With the iPod Apple was a fast-follower.  Other MP3 players existed at the time when Apple introduced the iPod, but Apple was able to surpass them by making significant improvement to the product.  Having had a Diamond Rio 600 MP3 player that had 32MB of storage I can attest to the significant leap that Apple was able to make with the iPod which allowed users to store 1,000 songs.  I quickly switched to the iPod and haven't looked back since.

In the end I would say that unless the first-mover is able to deliver a product that meets all of the customers' needs and upon which little improvement can be made, then they have left the door open for the fast-follower.  The first-mover takes all of the risk in establishing a previously non-existent market.  The fast-follower can capitalize on this and in the door is open, move in and create a better product and thus nullify any advantage that the first-mover gained.

Saturday, January 28, 2012

Why would-be engineers end up as English majors

This article was on back in May, but I thought I would bring it up as it directly relates to my previous post regarding engineering jobs being sent over seas.  The article discusses the dropout rates of young people entering the math and science fields in college, and compares them to the dropout rates of other majors such as the liberal arts or business.  According to the data presented in this article dropout rates for students pursuing math and science degrees are much higher.

As someone who graduated with a B.S. in Mechanical Engineering from the University of Massachusetts I can relate to this article, but also found a couple of their arguments to be somewhat flawed.  It seems to blame the lack of quality teaching as a reason for the higher dropout rates.  My Freshman engineering classes had about 120 students in them and by Senior year these same classes were down to about 40 students.  66% of my original classmates had disappeared.  Ironically this is exactly what one of my Freshman engineering professors had predicted.  Before passing back an exam he told the class to "look to your left and then look to you right.  Chances are those people want be there when you graduate in 4 years."  However, I don't blame this high dropout rate on teaching.  I found most of my professors to be readily accesible and approachable.  Instead I look to the myriad of other options that college students have.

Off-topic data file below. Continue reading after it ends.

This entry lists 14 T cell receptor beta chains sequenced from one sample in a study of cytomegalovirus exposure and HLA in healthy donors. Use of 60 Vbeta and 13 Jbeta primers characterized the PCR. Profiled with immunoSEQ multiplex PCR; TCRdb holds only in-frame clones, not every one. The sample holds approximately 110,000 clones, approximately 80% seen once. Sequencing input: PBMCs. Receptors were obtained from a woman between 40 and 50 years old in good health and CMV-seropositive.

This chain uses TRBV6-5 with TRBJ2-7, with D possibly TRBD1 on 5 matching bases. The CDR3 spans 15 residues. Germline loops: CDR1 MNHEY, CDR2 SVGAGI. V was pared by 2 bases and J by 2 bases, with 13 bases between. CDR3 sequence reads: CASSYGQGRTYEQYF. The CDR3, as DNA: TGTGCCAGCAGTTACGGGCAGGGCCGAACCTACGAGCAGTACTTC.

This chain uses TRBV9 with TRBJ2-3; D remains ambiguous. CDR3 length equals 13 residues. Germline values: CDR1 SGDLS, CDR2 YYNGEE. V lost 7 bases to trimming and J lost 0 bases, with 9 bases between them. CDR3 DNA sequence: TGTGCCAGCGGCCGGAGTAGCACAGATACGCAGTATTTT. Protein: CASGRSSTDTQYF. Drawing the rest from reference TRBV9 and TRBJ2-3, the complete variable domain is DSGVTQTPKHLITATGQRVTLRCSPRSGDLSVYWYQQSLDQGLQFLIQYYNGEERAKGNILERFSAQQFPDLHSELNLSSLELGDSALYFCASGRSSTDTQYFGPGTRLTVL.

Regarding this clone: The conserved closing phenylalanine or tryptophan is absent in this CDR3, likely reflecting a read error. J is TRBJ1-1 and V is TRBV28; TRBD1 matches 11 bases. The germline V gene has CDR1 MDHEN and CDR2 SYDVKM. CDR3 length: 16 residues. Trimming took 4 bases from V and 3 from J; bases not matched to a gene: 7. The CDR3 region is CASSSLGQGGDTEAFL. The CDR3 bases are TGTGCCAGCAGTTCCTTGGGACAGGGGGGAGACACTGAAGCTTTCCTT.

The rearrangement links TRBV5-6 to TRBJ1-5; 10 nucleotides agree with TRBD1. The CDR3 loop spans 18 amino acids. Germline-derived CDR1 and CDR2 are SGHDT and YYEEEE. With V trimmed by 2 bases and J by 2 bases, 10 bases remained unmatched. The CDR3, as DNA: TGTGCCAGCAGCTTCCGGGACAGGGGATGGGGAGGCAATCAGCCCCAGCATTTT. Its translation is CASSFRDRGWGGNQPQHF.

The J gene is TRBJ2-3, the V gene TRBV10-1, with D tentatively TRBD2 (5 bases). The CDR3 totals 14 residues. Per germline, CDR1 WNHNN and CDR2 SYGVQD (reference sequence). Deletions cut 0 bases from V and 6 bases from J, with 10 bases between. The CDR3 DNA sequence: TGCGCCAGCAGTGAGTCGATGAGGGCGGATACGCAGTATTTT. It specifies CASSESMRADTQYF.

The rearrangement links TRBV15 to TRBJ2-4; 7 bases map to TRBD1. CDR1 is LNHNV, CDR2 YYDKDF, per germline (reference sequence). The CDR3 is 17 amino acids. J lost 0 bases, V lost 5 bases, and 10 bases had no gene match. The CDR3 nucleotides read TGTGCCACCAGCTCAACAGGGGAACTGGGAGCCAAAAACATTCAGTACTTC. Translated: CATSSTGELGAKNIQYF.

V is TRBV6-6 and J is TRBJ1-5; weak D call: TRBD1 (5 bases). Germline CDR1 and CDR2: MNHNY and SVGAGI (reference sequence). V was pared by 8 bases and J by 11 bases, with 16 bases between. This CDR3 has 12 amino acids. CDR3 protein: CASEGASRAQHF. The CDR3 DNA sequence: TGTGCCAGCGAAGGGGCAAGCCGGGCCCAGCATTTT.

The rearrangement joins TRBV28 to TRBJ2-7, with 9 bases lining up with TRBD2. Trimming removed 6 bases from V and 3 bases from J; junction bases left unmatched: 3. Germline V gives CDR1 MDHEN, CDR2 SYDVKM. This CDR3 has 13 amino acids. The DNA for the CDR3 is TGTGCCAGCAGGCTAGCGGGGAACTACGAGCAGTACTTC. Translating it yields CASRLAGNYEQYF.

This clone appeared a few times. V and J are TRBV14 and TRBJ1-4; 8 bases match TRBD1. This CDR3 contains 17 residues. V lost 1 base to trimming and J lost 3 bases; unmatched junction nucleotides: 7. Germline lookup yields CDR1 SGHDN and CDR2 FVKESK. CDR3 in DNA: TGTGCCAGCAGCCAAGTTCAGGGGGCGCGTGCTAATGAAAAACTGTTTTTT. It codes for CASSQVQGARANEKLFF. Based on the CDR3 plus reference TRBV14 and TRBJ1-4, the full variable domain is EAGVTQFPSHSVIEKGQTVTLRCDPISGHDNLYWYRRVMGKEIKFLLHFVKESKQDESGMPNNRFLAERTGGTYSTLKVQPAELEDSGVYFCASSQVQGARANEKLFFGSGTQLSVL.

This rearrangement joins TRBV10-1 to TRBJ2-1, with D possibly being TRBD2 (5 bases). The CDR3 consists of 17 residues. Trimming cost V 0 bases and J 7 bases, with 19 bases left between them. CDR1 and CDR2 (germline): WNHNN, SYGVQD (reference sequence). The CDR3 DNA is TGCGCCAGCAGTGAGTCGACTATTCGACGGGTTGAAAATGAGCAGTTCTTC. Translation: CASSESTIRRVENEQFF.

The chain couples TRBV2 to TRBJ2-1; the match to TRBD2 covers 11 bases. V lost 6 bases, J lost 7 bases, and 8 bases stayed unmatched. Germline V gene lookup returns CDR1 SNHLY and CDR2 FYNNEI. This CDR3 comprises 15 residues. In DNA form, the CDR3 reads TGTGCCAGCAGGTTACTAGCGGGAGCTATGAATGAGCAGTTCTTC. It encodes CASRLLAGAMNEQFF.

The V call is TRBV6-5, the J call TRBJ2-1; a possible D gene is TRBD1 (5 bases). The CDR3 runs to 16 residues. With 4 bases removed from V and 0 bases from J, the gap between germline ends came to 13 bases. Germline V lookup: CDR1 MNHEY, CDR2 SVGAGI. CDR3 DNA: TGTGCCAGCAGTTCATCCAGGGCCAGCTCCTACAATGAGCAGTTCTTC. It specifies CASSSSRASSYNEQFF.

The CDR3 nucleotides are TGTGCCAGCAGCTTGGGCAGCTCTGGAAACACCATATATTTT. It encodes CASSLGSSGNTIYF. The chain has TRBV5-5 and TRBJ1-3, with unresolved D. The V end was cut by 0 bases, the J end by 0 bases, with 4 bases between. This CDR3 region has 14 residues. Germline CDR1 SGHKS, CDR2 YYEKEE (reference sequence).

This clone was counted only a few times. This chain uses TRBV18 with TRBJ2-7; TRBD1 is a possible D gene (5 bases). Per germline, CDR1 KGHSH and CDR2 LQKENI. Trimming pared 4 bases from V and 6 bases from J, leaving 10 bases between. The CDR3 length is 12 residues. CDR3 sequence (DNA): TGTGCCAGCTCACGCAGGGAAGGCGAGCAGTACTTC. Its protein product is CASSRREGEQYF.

Engineering is one of the least appealing majors because of the large amount of time and effort required to complete the degree.  There were many times when I would look out my dorm room window to see other students playing frisbee or whiffle ball in the quad while I was doing statics, thermo, or materials homework.  To become an engineer you have to want it.  There are definitely sacrifices that have to be made, and I don't think enough talented people are willing to make them.  College has become more about the party and the other social aspects than graduating with a degree that will be useful for years to come.

Wednesday, January 25, 2012

How the U.S. Lost Out on iPhone Work

How the U.S. Lost Out on iPhone Work is an article that was in the New York Times this past Sunday (1/22/12). As most Americans have become acutely aware, the level of manufacturing in this country continues to decline and many American companies, Apple included, now manufacture the bulk of their products overseas. China in particular has become a hotbed location for the assembly of consumer electronics goods. The following is a quote which basically sums up the article.

"Another critical advantage for Apple was that China provided engineers at a scale the United States could not match. Apple’s executives had estimated that about 8,700 industrial engineers were needed to oversee and guide the 200,000 assembly-line workers eventually involved in manufacturing iPhones. The company’s analysts had forecast it would take as long as nine months to find that many qualified engineers in the United States. In China, it took 15 days."

As a young engineer in this country it is always discouraging to read and hear of jobs being sent overseas, but unfortunately engineering is not revered as a glamorous major despite the fact that jobs in math and science are higher paying and more readily available.

Nice Quote from Steve Jobs

“Your work is going to fill a large part of your life, and the only way to be truly satisfied is to do what you believe is great work. And the only way to do great work is to love what you do. If you haven’t found it yet, keep looking. Don’t settle. As with all matters of the heart, you’ll know when you find it. And, like any great relationship, it just gets better and better as the years roll on.” - Steve Jobs